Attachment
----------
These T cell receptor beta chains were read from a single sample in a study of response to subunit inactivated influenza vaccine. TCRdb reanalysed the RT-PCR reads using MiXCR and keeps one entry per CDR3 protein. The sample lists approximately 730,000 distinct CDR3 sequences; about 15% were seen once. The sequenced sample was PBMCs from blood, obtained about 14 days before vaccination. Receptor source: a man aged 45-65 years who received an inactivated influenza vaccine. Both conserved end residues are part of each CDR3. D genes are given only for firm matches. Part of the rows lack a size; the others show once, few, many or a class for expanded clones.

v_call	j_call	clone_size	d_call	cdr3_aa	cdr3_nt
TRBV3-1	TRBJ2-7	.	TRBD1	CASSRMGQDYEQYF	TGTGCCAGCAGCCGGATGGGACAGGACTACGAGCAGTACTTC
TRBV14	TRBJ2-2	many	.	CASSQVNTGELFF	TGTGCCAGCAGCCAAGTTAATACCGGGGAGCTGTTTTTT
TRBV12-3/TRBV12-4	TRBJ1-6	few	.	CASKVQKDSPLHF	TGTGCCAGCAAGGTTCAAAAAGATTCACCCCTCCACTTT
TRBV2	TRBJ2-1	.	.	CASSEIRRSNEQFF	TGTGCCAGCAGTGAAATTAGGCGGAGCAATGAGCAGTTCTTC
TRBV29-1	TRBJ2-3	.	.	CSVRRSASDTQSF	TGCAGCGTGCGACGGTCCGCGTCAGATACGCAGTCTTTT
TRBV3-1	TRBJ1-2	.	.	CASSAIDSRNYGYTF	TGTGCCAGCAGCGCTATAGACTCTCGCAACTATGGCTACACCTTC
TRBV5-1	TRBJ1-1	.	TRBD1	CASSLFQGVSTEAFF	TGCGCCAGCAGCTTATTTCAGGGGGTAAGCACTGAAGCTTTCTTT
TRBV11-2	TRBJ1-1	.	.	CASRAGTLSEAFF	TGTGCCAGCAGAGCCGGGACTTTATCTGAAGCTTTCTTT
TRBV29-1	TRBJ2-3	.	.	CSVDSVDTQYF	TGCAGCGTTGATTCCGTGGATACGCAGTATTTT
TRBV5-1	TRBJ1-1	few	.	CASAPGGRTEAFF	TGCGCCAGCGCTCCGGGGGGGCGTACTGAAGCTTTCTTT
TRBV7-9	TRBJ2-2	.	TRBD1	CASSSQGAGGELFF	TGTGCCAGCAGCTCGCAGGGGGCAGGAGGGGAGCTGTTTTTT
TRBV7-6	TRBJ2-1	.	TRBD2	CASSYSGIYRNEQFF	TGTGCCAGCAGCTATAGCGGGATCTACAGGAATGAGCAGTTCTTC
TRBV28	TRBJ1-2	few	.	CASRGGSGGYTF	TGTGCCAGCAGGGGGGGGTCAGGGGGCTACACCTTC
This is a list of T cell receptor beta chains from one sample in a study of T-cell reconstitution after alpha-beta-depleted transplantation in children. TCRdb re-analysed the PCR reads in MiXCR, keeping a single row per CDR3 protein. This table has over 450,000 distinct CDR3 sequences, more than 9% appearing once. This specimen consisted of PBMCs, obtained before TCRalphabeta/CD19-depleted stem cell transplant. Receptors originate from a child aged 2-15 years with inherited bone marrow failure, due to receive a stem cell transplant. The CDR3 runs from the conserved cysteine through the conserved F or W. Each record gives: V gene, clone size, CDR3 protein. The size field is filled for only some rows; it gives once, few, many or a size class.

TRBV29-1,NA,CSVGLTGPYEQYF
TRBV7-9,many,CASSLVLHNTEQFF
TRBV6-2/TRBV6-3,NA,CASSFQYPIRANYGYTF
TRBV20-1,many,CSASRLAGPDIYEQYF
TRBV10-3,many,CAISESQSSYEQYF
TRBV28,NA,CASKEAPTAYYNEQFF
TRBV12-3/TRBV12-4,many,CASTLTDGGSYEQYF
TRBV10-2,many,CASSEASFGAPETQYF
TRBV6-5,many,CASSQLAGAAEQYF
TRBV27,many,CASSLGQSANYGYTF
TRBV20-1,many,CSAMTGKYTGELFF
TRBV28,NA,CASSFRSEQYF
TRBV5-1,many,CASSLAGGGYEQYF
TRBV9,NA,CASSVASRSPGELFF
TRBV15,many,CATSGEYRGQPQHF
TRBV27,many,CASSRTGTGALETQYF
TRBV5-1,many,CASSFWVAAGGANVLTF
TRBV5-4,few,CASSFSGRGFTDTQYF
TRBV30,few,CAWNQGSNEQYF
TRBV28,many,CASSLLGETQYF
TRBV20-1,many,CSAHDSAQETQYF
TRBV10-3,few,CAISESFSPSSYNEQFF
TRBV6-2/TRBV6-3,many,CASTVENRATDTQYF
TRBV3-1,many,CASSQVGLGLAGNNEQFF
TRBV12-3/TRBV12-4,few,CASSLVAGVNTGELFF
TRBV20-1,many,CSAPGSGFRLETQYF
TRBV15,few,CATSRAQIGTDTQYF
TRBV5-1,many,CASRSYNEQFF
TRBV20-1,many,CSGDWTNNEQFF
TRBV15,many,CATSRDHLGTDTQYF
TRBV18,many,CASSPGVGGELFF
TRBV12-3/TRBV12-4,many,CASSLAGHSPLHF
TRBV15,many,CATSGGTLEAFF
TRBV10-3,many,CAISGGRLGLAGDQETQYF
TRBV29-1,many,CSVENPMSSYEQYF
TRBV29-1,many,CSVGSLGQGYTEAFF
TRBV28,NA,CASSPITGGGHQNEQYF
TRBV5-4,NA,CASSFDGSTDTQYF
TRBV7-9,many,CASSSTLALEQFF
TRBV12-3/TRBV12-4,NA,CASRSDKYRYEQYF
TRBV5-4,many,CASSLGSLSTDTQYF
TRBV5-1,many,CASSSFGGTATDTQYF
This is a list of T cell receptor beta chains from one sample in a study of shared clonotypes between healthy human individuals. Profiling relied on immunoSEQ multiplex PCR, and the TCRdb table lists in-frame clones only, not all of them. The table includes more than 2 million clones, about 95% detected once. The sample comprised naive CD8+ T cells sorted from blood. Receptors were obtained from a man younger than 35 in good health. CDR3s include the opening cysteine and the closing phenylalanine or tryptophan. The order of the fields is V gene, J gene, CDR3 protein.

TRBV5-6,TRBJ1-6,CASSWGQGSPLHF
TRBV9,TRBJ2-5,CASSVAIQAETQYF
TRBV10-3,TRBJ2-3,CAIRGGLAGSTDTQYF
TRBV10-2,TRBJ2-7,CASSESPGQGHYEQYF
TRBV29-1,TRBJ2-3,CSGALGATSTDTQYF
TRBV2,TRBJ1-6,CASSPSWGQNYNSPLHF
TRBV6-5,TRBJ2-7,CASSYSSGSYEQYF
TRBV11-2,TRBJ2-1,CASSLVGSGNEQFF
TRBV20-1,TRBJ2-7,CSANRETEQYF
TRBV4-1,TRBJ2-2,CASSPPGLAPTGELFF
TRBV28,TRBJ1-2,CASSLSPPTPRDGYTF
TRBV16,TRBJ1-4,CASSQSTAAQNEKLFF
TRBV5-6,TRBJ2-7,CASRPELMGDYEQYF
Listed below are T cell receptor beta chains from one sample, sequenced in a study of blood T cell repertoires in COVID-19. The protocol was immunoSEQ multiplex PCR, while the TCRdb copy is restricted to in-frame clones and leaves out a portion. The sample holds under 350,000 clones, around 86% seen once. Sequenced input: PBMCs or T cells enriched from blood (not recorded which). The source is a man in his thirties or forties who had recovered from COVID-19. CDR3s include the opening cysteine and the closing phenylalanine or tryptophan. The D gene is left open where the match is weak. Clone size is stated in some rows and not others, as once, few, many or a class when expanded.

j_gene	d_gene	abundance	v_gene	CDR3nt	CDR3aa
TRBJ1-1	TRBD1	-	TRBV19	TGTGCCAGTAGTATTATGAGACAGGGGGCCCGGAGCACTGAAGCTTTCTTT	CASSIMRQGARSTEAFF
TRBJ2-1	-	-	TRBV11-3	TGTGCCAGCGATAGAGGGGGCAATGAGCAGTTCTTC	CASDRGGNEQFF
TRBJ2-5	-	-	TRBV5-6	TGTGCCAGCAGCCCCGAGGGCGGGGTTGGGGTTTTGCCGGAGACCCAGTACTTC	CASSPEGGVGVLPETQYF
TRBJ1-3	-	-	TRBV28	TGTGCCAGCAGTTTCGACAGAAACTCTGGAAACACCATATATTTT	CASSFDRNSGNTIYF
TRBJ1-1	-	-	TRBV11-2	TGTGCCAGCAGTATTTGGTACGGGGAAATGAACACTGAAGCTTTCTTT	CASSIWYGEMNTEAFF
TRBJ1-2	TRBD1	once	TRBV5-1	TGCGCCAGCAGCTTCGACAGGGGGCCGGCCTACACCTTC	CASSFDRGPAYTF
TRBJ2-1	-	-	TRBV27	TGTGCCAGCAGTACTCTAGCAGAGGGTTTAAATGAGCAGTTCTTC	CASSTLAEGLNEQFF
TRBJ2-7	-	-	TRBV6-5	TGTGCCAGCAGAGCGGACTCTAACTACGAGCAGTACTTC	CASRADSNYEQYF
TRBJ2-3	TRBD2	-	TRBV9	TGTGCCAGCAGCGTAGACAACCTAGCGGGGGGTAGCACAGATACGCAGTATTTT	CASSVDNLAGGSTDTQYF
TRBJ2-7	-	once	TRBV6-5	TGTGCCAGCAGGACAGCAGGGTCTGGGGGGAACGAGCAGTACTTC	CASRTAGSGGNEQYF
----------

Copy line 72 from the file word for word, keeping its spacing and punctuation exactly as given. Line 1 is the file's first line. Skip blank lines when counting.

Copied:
TRBV5-6,TRBJ2-7,CASRPELMGDYEQYF